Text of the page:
The NIH PREP program helps students gain research experience—but also benefits the entire biomedical/biobehavioral field
Now beginning its eleventh year, the campus’s Postbaccalaureate Research Education Program (PREP), which supports educational activities that enhance biomedical, behavioral and clinical research workforce diversity, recently was awarded its third grant from the National Institutes of Health to continue funding the program.
It supports students who are exploring the idea of graduate school and seeking research experience to strengthen their applications. The five-year, $1.7 million grant for PREP, overseen by Sandra Petersen, veterinary and animal science, Shelly Peyton, chemical engineering, and Lynmarie Thompson, chemistry, has seen more than 70 students complete UMass PREP, the directors report. Of those, 97 percent were accepted into Ph.D. programs on campus or other institutions. Over 85 percent have finished or are currently enrolled in biomedical or biobehavioral doctoral programs.
Petersen says, “The NIH PREP program has been one of the most successful programs for increasing diversity in the biomedical/behavioral workforce. The Northeast Alliance for Graduate Education and the Professoriate (NEAGEP) internship program, which is the model for our PREP program, catalyzed a 42 percent increase in the number of UMass STEM doctoral students from under-represented groups.”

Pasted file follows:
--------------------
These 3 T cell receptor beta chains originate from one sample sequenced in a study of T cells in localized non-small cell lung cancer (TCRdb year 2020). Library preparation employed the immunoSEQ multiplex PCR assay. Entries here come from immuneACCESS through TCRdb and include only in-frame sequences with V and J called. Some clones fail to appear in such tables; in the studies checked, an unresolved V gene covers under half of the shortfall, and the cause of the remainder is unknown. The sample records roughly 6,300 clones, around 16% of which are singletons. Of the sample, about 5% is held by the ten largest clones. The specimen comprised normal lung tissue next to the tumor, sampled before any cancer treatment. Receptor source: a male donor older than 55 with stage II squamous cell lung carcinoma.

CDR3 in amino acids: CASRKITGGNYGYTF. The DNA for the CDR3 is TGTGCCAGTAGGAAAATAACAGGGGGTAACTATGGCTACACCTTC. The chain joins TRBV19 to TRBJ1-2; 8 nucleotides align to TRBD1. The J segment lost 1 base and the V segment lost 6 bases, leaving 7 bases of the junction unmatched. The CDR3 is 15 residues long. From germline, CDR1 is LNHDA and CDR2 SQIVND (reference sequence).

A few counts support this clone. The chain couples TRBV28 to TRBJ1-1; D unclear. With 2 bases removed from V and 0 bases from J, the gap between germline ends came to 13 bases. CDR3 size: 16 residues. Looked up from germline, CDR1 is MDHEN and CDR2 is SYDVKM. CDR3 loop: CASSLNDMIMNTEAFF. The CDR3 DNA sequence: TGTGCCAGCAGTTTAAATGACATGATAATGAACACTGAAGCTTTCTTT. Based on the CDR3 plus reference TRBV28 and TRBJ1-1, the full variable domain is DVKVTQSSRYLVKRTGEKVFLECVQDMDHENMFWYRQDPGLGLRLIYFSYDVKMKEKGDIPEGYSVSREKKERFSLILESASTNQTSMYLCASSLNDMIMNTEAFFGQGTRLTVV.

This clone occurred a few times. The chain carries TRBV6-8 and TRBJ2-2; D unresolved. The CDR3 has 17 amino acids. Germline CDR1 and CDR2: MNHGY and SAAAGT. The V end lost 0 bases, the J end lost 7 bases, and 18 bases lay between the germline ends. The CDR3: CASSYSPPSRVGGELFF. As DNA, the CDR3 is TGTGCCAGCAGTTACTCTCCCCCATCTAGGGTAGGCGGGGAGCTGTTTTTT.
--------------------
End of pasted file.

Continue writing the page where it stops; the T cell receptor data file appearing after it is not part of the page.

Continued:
She adds, “Subsequent engagement of the biomedical and biobehavioral disciplines through PREP resulted in a further increase such that enrollment was 274 percent above the pre-internship baseline in 2018. The most striking example of the impact of PREP at UMass was in the Neuroscience and Behavior Graduate Program where PREP alumni comprised nearly 20 percent of the student body.”
Peyton says, “The PREP program is an excellent way to recruit the very best students from under-represented groups to UMass. Each of my previous PREP trainees has either led or contributed to published manuscripts, even in just one short year in the lab. These students are some of the most motivated and collaborative students I’ve ever trained, and I’m so excited to bring the next cohort of students to UMass this summer!”
Thompson points out that a key strength of the campus’s PREP program is its close alliance with several NIH-funded training programs. “Exposing PREP students to the interdisciplinary opportunities available to them through our chemistry-biology interface training program and our biotechnology program helps to inspire their interests in pursuing Ph.D. programs here on campus.”
The supervisors say the project will continue to partner with NEAGEP institutions to identify prospective PREP students, and will sponsor joint activities with a new PREP program at UMass Amherst’s NEAGEP sister institution, Boston University Medical School.
Formed in 1999 through an NSF grant, NEAGEP is a 15-institution alliance of faculty and administrators with a shared goal of developing new initiatives to help diversify the STEM workforce.
Read on: PREP Program for Diversity in STEM Graduate Programs Awarded $1.7 Million Grant